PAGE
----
With the New Year comes cause for many celebrations, but it also comes with new headaches — not the least of which is tax season. Throughout the past few months, it felt like Congress and the IRS were constantly butting heads with one another about whether or not business expenses paid for using Paycheck Protection Program (PPP) loan money could still be considered tax deductible.
For weeks, it seemed that the IRS would come out on top with its mantra of “no way, no how,” but Congress — in a welcome surprise — seemed to have pulled off a Christmas miracle, declaring that the whole point of PPP loans was to provide finances for key business expenses, such as wages and rent or mortgage payments. As such, PPP loans that can be forgiven will not be considered as part of a business’s income, but now businesses are also assured that regular tax deductions can be claimed even on expenses paid for using money from PPP loans.
New COVID-19 Relief
On December 21, Congress passed the latest COVID-19 relief bill. This latest iteration of the bill states that “No deduction shall be denied or reduced, no tax attribute shall be reduced, and no basis increase shall be denied, by reason of the exclusion from gross income provided by [the loan forgiveness provision that says forgiven PPP loans will not count as income].” The full legislative text of the bill can be found here.
Though numerous other aspects of the bill are still being debated , such as Senator Bernie Sanders’s filibuster of Senate Majority Leader Mitch McConnell’s refusal of $2,000 stimulus checks per working American adult — Congress seems to have had the last word as far as reversing the hardline stance of the IRS from earlier this year on refusing to include forgiven PPP loans as tax-deductible income, even though the loans do not count as business income themselves.
Small businesses and business owners have been pleading with Congress for months to release a fresh round of COVID-19 relief, as millions throughout the country are still feeling the ramifications of the 2020 pandemic. Many elected officials in Congress have even found themselves infighting over the last couple of months, as McConnell butts heads with Democrats and Republicans alike during negotiations for the latest bill.
Details of the Relief Bill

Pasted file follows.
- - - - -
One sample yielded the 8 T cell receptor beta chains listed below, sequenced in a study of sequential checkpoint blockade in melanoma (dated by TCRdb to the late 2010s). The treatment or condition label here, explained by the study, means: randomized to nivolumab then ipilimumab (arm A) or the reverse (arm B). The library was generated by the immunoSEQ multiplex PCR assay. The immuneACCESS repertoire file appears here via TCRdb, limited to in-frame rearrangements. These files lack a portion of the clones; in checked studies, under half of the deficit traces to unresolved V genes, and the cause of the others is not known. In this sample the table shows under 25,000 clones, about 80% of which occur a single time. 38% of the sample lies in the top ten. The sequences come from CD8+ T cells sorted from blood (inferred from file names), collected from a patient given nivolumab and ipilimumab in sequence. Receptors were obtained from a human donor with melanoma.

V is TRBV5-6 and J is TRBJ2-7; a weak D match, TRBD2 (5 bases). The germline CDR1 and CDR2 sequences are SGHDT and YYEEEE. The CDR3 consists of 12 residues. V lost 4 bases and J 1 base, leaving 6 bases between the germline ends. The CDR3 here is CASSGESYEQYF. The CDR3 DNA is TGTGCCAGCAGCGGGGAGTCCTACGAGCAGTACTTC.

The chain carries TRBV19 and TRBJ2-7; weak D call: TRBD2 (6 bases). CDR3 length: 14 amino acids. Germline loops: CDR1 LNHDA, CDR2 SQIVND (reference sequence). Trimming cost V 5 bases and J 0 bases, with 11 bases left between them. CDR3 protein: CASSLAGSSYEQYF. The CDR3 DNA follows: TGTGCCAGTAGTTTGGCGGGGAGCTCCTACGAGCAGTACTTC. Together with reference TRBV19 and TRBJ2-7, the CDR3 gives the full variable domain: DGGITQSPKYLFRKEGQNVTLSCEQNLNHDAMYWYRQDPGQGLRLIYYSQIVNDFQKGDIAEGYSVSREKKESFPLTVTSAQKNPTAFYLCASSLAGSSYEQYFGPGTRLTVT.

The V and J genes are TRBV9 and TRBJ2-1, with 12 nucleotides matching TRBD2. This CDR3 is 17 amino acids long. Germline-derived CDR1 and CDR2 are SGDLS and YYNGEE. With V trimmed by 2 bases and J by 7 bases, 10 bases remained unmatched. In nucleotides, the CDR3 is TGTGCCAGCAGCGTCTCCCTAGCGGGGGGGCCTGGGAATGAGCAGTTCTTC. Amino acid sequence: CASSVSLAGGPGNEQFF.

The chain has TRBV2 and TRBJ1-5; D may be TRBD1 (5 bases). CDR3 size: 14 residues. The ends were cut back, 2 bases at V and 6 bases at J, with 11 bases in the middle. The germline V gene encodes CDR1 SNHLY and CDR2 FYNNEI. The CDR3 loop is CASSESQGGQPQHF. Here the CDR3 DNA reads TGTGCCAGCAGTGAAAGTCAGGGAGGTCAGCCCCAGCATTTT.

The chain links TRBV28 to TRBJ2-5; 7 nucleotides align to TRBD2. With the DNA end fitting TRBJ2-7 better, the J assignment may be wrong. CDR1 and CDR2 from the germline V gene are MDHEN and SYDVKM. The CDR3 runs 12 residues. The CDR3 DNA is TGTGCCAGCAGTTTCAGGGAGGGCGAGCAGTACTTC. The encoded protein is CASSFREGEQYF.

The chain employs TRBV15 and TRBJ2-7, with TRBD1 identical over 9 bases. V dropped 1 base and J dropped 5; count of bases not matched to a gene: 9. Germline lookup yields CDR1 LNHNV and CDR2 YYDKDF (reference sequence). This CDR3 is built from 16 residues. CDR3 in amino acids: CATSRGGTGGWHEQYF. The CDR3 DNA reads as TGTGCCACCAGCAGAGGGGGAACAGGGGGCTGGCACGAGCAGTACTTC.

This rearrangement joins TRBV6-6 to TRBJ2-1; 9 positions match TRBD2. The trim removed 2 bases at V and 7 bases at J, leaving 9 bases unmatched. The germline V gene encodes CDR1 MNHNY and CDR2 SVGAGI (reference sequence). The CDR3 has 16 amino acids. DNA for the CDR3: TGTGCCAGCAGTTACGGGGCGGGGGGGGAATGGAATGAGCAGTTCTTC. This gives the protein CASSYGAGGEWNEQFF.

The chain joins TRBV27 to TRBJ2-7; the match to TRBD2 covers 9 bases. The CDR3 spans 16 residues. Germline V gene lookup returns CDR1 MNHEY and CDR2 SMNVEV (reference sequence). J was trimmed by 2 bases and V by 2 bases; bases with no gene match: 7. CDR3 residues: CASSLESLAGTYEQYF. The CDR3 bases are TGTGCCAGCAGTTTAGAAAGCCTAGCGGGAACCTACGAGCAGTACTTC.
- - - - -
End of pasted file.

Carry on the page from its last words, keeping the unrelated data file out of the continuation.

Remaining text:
Thankfully, both parties have come to a new agreement, and the bill is packed with a number of measures that American businesses have been asking for, including:
Overall, the details of the new COVID-19 relief bill seem overwhelmingly positive for small businesses and the Americans who own them. By knocking down the IRS’s barrier walls to spearhead tax-free deductions on forgiven PPP loans, Congress has given American businesses a fresh glimmer of hope at the advent of the New Year looking toward the upcoming 2021 tax season. But many businesses are still not quite out of the woods yet.
As of December, 2020, 25% of business owners claimed they may have to close if the American economy doesn’t improve, let alone stabilize, within the coming months. Of those same business owners interviewed, less than half believe the economy will recover enough in 2021 to meet similar performance metrics to those seen pre-pandemic. Another 36% said they didn’t expect to see economic recovery return to pre-pandemic levels until 2022, and 13% believe it will take until 2023 or later to see stable economic recovery.
Because of the unique complexities and relative uncertainty still hovering over many aspects of PPP loan forgiveness and tax-deductible qualities, it is highly recommended that each business owner speak with their CPA or business tax professional to understand how these aspects can directly impact their business, as well as employees, shareholders, and performance.
Glenn Sandler is the founder and CEO of G.I. Tax.
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